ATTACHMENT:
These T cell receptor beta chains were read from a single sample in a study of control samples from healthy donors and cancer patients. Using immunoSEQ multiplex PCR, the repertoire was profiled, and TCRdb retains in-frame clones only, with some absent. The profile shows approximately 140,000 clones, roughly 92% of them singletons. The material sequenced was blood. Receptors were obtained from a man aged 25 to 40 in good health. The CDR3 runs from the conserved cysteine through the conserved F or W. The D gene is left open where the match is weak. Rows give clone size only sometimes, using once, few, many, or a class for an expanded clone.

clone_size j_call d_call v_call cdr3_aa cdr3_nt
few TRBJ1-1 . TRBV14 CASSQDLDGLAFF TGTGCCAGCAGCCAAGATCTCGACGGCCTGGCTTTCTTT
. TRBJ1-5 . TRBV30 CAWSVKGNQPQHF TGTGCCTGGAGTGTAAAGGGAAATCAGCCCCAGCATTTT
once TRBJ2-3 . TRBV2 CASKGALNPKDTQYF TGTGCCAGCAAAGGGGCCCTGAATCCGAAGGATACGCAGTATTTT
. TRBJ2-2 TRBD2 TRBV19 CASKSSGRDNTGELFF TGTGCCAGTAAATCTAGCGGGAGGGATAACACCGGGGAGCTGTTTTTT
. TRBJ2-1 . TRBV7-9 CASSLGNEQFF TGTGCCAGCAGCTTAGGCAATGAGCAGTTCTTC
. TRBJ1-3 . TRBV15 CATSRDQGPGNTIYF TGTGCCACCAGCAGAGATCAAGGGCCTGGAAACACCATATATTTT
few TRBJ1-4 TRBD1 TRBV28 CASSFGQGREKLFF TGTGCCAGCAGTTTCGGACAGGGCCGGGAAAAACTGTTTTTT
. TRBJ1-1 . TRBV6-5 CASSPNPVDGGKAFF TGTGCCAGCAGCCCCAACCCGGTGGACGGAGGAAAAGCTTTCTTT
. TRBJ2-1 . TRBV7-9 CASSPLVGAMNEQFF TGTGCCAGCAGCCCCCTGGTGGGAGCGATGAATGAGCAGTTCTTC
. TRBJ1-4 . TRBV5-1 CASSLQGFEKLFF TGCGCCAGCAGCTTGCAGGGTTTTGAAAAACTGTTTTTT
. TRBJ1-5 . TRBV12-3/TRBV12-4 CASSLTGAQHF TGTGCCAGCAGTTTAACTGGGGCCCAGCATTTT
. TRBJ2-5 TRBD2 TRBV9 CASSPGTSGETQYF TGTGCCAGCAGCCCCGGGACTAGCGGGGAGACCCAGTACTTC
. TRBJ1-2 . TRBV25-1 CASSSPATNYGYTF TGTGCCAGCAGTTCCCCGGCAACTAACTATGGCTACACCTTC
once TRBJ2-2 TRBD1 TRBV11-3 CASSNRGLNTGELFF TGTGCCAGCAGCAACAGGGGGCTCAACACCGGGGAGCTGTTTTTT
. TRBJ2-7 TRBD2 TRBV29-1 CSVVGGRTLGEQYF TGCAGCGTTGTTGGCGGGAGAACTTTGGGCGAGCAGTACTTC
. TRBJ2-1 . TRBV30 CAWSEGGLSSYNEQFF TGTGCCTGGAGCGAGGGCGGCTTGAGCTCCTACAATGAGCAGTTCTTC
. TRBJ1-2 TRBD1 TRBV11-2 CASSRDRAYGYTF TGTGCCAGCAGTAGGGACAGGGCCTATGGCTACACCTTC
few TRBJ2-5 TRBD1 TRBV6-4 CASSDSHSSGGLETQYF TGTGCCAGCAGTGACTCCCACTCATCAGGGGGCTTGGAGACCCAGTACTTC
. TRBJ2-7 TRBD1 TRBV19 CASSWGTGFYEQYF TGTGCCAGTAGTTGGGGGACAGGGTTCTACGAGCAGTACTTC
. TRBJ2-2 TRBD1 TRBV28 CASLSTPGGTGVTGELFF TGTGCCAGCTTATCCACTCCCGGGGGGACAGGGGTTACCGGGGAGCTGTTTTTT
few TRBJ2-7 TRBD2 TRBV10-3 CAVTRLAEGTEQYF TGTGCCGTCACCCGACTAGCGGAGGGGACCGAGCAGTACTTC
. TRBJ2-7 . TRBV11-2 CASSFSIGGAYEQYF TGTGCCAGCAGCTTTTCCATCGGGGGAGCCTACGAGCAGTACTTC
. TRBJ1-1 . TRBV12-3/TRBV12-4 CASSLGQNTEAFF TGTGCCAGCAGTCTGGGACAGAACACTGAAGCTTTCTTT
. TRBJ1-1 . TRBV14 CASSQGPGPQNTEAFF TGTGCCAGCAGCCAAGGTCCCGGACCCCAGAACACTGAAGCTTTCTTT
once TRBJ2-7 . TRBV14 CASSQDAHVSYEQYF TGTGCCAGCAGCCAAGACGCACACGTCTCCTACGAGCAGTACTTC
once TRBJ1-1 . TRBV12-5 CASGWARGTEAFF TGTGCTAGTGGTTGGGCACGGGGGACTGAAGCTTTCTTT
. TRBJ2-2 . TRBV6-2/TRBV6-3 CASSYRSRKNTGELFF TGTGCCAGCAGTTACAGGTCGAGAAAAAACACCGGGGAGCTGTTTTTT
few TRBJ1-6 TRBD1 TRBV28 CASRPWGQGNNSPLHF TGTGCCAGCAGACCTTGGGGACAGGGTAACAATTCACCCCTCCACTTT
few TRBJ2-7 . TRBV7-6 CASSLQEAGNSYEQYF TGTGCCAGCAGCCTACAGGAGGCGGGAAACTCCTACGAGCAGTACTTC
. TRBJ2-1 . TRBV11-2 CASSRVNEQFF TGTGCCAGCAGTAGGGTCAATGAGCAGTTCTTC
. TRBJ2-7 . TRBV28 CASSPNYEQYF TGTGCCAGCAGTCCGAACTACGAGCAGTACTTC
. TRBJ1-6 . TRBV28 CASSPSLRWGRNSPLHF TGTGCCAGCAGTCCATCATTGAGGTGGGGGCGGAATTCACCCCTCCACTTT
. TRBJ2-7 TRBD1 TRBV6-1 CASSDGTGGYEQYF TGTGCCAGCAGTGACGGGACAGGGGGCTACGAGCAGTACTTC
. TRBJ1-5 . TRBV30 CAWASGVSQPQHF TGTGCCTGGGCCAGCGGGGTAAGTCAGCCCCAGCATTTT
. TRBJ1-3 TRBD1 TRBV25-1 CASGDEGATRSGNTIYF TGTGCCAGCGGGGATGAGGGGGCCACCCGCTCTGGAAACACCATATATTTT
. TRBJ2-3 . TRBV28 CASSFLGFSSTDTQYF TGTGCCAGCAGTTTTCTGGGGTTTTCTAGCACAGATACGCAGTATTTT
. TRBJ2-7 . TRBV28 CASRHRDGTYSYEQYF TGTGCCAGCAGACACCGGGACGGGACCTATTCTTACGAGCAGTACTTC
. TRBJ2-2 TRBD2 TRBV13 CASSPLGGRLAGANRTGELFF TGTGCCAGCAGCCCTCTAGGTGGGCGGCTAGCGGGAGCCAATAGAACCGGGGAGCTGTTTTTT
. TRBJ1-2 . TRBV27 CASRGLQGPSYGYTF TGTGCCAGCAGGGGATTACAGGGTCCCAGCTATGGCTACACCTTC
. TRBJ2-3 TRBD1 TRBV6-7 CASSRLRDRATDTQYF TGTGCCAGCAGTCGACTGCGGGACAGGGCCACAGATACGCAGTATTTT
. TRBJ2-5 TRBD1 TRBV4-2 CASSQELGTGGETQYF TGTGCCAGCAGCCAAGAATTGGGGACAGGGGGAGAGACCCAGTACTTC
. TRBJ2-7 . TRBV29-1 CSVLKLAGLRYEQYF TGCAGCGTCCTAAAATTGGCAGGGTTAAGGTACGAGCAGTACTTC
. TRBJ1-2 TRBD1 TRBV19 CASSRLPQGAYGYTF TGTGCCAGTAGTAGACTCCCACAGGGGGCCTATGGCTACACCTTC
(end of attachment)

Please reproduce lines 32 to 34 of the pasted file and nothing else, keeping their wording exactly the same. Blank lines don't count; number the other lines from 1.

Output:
. TRBJ2-1 . TRBV11-2 CASSRVNEQFF TGTGCCAGCAGTAGGGTCAATGAGCAGTTCTTC
. TRBJ2-7 . TRBV28 CASSPNYEQYF TGTGCCAGCAGTCCGAACTACGAGCAGTACTTC
. TRBJ1-6 . TRBV28 CASSPSLRWGRNSPLHF TGTGCCAGCAGTCCATCATTGAGGTGGGGGCGGAATTCACCCCTCCACTTT